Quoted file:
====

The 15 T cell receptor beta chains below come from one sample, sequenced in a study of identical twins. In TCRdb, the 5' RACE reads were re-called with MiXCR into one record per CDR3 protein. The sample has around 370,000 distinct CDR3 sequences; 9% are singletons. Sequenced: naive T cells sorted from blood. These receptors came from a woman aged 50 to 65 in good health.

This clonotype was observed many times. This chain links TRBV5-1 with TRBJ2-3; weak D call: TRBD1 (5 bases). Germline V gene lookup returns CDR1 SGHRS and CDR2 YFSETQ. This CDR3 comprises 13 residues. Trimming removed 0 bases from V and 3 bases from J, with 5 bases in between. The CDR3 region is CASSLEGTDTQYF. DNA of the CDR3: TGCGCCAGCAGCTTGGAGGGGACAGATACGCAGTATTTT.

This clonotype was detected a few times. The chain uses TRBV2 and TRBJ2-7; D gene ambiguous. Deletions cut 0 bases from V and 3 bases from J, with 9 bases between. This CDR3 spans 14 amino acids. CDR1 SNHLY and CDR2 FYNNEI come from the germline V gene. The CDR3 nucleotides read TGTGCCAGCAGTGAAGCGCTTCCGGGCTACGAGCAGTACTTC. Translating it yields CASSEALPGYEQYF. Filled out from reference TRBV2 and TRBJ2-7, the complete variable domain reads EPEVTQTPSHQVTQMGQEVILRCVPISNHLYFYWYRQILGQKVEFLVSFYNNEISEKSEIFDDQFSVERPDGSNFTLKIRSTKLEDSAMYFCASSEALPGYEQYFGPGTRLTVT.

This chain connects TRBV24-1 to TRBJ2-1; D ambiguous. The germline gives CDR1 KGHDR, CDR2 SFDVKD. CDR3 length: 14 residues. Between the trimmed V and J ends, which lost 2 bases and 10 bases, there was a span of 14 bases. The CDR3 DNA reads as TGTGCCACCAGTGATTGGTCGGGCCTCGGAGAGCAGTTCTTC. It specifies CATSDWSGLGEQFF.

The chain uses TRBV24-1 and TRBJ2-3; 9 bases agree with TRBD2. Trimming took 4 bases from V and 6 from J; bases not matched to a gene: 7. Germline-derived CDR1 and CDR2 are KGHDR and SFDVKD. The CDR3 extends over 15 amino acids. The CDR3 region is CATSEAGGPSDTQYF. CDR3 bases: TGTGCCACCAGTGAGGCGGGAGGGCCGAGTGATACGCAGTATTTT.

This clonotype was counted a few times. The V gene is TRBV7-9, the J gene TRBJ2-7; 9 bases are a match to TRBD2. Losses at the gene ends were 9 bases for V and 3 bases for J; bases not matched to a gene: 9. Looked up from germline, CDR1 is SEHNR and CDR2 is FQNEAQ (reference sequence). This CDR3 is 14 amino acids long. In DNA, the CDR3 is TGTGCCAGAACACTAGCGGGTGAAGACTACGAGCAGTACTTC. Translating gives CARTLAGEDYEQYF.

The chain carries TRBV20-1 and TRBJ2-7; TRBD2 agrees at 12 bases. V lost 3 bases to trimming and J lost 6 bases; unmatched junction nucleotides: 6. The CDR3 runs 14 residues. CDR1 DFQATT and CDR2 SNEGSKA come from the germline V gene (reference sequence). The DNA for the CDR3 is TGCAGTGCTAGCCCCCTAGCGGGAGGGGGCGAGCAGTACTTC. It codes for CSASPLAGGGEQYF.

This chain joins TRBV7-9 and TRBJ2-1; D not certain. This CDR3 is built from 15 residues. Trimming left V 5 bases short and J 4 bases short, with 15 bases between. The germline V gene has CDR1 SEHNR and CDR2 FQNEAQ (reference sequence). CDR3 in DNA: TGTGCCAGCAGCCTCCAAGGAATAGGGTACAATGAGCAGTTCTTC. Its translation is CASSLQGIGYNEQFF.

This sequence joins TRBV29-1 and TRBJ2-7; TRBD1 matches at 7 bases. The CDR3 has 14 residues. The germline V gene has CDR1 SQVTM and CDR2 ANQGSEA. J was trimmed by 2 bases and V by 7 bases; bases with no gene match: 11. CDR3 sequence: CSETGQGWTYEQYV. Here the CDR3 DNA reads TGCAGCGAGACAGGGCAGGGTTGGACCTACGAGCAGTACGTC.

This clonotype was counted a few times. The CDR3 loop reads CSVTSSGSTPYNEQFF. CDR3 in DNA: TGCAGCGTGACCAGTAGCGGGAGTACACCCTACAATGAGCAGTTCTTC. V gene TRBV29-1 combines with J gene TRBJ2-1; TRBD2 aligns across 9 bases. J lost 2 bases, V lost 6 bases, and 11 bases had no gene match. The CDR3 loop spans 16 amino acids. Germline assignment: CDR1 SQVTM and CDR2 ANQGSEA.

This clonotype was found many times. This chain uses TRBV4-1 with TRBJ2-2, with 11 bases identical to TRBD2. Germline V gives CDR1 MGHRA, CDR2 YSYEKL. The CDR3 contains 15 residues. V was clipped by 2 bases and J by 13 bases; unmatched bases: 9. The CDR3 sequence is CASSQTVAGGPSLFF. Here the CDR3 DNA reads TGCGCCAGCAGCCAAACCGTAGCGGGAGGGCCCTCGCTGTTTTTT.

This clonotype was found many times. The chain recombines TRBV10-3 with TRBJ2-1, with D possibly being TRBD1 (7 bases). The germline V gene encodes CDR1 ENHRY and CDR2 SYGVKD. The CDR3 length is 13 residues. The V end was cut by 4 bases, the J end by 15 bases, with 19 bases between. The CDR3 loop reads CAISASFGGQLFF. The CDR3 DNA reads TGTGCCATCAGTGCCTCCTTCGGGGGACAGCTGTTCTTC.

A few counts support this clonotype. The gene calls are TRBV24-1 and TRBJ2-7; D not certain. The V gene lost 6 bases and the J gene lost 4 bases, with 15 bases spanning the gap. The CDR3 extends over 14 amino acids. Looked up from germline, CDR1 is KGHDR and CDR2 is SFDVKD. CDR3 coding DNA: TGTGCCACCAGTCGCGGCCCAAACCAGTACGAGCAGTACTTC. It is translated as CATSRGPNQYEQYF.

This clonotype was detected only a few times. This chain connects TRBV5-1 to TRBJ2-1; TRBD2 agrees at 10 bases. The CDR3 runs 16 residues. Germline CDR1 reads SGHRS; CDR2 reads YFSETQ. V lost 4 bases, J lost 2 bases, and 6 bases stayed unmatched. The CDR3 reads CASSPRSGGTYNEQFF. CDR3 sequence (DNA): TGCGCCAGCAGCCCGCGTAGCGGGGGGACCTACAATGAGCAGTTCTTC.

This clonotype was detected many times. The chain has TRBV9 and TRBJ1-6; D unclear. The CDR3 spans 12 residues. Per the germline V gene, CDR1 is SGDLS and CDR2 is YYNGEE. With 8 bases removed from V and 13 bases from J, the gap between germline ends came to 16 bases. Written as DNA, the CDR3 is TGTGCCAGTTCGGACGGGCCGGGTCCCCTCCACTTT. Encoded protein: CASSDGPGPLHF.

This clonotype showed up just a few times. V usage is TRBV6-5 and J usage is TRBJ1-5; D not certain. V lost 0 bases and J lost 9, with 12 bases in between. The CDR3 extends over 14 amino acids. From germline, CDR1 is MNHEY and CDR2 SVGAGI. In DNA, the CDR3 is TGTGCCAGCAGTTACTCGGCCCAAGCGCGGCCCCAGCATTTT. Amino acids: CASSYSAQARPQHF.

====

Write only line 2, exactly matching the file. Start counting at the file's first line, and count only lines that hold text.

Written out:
This clonotype was observed many times. This chain links TRBV5-1 with TRBJ2-3; weak D call: TRBD1 (5 bases). Germline V gene lookup returns CDR1 SGHRS and CDR2 YFSETQ. This CDR3 comprises 13 residues. Trimming removed 0 bases from V and 3 bases from J, with 5 bases in between. The CDR3 region is CASSLEGTDTQYF. DNA of the CDR3: TGCGCCAGCAGCTTGGAGGGGACAGATACGCAGTATTTT.